Niemi’s best bet would be to return to a cushy situation in Chicago at a discounted rate, sit between the pipes behind stellar defensive units and be neither the savior nor the sore thumb. The ‘Hawks want Niemi back, but only if he fits into their cap plans — not only for this season, but for the future.

Bottom line, I’m not sure if we need to start worrying just yet whether or not the Blackhawks are going to end up losing  Brian Campbell and/or Patrick Sharp in order to clear space for Niemi’s pending arbitration ruling, as well as the rest of the restricted free agents needing deals just so the ‘Hawks can field a team next season.

If it comes down to it, the Blackhawks have made clear they’ll find a cheaper, suitable replacement for Niemi on the open market. My guess? Niemi ends up back with the Blackhawks for much less than we anticipatedbe it a contract agreement before the arbitration hearing, or once Niemi sees there’s no NHL team out there willing to shell out the cash for him.

With the way this off-season has gone, nothing is outside the realm of possibility.

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Blackhawks match Sharks’ $14 M offer sheet for Hjalmarsson

The Blackhawks made it official they will match the San Jose Sharks’ offer sheet for  Niklas Hjalmarsson  and sign him to a 4-year, $14 million contract. The cap it will be $3.5 million over the next four years.

Antti Niemi’s  arbitration date is set for July 29, and we’ll have to see if the ‘Hawks let him walk after the St. Louis Blues gave  Jaroslav Halak  a monster deal and set the bar pretty high for a goalie of Niemi’s comparable experience.

I’ll have more later on this decision and what it means for the ‘Hawks chances of keeping Niemi, or if they’ll be looking elsewhere for some goaltending.

Sharks ink Hjalmarsson to offer sheet

TSN.com is reporting Niklas Hjalmarsson signed a 4-year, $14 million offer sheet from the San Jose Sharks. I’m not sure about you, but a $3 million-plus offer is not what I expected — and I doubt the Blackhawks expected it, either.

The Blackhawks have seven days to match the offer sheet. With Antti Niemi awaiting a contract, this may be difficult to swing.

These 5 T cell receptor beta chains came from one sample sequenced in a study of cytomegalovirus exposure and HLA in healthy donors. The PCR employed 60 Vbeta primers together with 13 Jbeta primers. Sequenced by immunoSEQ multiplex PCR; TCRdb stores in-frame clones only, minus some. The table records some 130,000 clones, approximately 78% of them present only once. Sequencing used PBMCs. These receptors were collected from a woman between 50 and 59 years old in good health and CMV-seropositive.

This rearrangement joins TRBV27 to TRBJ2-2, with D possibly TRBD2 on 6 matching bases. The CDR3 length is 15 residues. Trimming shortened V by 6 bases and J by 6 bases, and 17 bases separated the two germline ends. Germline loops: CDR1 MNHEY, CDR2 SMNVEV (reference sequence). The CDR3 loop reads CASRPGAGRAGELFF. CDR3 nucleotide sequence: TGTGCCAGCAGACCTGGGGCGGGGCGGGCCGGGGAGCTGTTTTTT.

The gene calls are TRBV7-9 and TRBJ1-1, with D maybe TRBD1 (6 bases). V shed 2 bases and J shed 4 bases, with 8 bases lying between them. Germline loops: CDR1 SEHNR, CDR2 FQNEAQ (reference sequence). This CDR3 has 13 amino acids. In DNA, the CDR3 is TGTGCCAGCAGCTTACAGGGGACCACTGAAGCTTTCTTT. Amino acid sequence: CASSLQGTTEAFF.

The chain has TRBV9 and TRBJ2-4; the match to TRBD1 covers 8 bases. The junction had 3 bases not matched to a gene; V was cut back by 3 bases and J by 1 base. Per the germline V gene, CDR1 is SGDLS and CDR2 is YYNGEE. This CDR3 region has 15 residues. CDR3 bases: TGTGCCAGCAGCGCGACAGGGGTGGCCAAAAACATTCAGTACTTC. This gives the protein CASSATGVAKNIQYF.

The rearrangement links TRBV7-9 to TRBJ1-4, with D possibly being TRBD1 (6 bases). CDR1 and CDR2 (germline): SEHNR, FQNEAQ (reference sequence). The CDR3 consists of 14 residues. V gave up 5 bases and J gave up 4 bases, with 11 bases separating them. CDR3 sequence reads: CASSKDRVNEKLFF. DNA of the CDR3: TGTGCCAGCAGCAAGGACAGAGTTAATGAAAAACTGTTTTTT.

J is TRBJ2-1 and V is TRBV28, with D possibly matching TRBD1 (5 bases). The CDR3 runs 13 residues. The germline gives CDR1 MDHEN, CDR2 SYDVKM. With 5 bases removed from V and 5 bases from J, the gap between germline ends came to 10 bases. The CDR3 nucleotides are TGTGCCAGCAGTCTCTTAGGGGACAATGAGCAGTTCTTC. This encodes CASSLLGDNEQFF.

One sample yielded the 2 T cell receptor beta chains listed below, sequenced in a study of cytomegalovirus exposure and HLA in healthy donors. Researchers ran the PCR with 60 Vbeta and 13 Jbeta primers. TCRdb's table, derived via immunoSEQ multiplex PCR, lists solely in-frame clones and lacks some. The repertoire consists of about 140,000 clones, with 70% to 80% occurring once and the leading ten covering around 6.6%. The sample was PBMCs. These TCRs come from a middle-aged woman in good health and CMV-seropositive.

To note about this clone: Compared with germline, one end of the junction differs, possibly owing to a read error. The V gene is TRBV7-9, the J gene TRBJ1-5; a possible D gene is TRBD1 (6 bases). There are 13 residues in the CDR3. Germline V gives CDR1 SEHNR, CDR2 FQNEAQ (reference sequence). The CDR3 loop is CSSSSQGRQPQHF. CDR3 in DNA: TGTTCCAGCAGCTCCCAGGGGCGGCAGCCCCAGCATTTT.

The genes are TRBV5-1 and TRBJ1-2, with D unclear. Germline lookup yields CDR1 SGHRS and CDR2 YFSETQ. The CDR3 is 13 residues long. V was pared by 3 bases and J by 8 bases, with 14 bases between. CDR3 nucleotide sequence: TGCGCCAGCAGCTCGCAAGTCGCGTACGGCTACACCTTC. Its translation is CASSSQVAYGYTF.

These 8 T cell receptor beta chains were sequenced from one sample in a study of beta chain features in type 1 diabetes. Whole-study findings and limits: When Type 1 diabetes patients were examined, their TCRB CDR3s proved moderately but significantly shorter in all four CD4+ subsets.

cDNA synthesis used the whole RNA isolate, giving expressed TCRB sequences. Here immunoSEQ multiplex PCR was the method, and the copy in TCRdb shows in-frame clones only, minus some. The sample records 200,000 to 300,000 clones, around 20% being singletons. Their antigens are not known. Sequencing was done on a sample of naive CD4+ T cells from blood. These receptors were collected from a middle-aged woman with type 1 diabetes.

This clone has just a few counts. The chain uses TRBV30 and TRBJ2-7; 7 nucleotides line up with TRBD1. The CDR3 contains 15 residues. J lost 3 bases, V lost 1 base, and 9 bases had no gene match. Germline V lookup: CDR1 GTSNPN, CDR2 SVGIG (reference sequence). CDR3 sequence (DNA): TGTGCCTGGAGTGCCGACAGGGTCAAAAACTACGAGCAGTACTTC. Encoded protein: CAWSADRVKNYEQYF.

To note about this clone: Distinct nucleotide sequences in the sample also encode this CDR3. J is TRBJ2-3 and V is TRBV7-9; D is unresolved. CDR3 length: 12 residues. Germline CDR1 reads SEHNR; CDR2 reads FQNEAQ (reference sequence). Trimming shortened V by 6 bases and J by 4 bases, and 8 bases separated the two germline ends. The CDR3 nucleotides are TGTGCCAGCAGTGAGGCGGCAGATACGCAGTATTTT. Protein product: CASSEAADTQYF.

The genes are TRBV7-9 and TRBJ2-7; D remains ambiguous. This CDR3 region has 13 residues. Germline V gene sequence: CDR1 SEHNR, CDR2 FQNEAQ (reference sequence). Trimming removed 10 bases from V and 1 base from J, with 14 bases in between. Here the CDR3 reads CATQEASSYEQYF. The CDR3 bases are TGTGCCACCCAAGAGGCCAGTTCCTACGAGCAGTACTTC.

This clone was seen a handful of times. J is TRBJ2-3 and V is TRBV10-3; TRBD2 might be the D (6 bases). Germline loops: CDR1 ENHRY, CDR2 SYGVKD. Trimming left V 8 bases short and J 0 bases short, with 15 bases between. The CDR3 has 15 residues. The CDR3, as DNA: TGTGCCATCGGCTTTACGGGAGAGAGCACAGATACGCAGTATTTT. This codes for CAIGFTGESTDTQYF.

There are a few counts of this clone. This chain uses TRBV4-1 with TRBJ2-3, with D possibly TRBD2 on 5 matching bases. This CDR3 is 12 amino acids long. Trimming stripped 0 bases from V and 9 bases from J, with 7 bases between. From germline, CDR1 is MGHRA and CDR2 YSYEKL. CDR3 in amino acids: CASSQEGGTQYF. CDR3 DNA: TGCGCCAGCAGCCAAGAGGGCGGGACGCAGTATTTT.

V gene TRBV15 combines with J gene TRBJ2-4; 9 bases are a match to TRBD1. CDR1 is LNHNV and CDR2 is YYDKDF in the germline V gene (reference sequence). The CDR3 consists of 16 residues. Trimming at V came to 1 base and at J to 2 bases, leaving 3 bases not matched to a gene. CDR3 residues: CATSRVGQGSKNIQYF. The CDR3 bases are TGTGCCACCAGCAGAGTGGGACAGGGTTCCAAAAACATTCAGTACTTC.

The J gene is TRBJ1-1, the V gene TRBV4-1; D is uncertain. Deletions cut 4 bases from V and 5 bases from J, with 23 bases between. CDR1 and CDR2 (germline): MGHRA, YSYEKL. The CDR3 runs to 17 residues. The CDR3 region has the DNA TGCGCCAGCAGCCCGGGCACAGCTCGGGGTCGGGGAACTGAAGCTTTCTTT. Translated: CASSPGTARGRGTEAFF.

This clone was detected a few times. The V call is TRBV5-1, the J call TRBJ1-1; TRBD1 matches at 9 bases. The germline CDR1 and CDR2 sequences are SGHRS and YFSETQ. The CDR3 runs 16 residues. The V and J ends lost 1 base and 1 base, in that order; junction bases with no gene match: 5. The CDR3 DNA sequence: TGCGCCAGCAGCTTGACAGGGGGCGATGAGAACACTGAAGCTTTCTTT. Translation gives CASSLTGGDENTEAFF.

More details as they become available…

Prospect Camp

Well, the wedding season is here meaning I am out of town for the weekend attending the first of many this summer. If anyone is attending the prospect camp and would like to share their analysis, shoot me an email to jeffrey.bartl@gmail.com. I’ll post your write-up on the site and credit you however you please.

Have a great weekend!

Head on up to Lake Toews, where the locals bathe in victory

We have no idea where the lake will be located, but this one looks pleasant, eh?

Go ahead, dive in. You’ll immediately feel like a winner. Let’s just hope the bugs in Manitoba aren’t so big you’ll be naming them  John Scott.

Per Puck Daddy, the Canadian province will re-name one of it’s 400 million lakesafter Blackhawks captain  Jonathan Toews.  The damn kid has everything else, might as well give him his own body of water.

As dumb as I think all of this re-naming shit is after athletes for one reason or another, this is a hell of a lot better than some of the idiocy going on in Canada. For instance, an Edmonton couple recently named their child after No. 1 pick Taylor Hall, and two dipshits named their poor baby girl ‘Syd’ after  Sidney Crosby  scored the game-winning goal in the Olympics.

These people need to go wash off that stupidity in Lake Toews, where cleanliness is taken Captain Seriously.

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Stu Grimson remembers Probert: ‘Bob was both a friend and a foe’

The tragic passing of former Chicago Blackhawk and legendary enforcer  Bob Probert  brought out the soft side in some of his fondest sparring partners.

Ken Daneyko  referred to Probert as a “teddy bear” off the ice, and  Tie Domi  has spoken nothing but kind words since learning of Probert’s death. They shared his personal struggles and related to Probert, knowing Probert dropped the gloves far less times to throw fists on the ice than he did to wage wars with himself  off it.

Stu Grimson  needed some time to compose himself  after learing of Probert’s death, remembering Probert as a man he fought relentlessly during his career then developed a relationship with after hanging up the skates.

“Bob was both a friend and a foe,” Grimson said through e-mail from Nashville. “he was my fiercest rival on the ice, but I was able to get to know him more after we retired.”

The two bonded during a trip to Afghanistan when they visited Canadian troops a few years back.

“I was really fond of Bob,” Grimson said. “He was a great guy. The hockey family will miss him, though not nearly as much as his young family. This is tragic news.”

The Blackhawks honored Probert with a Heritage Night on February 22, 2009.

Here’s a video montage of some of Probert’s best fights. RIP, Bob.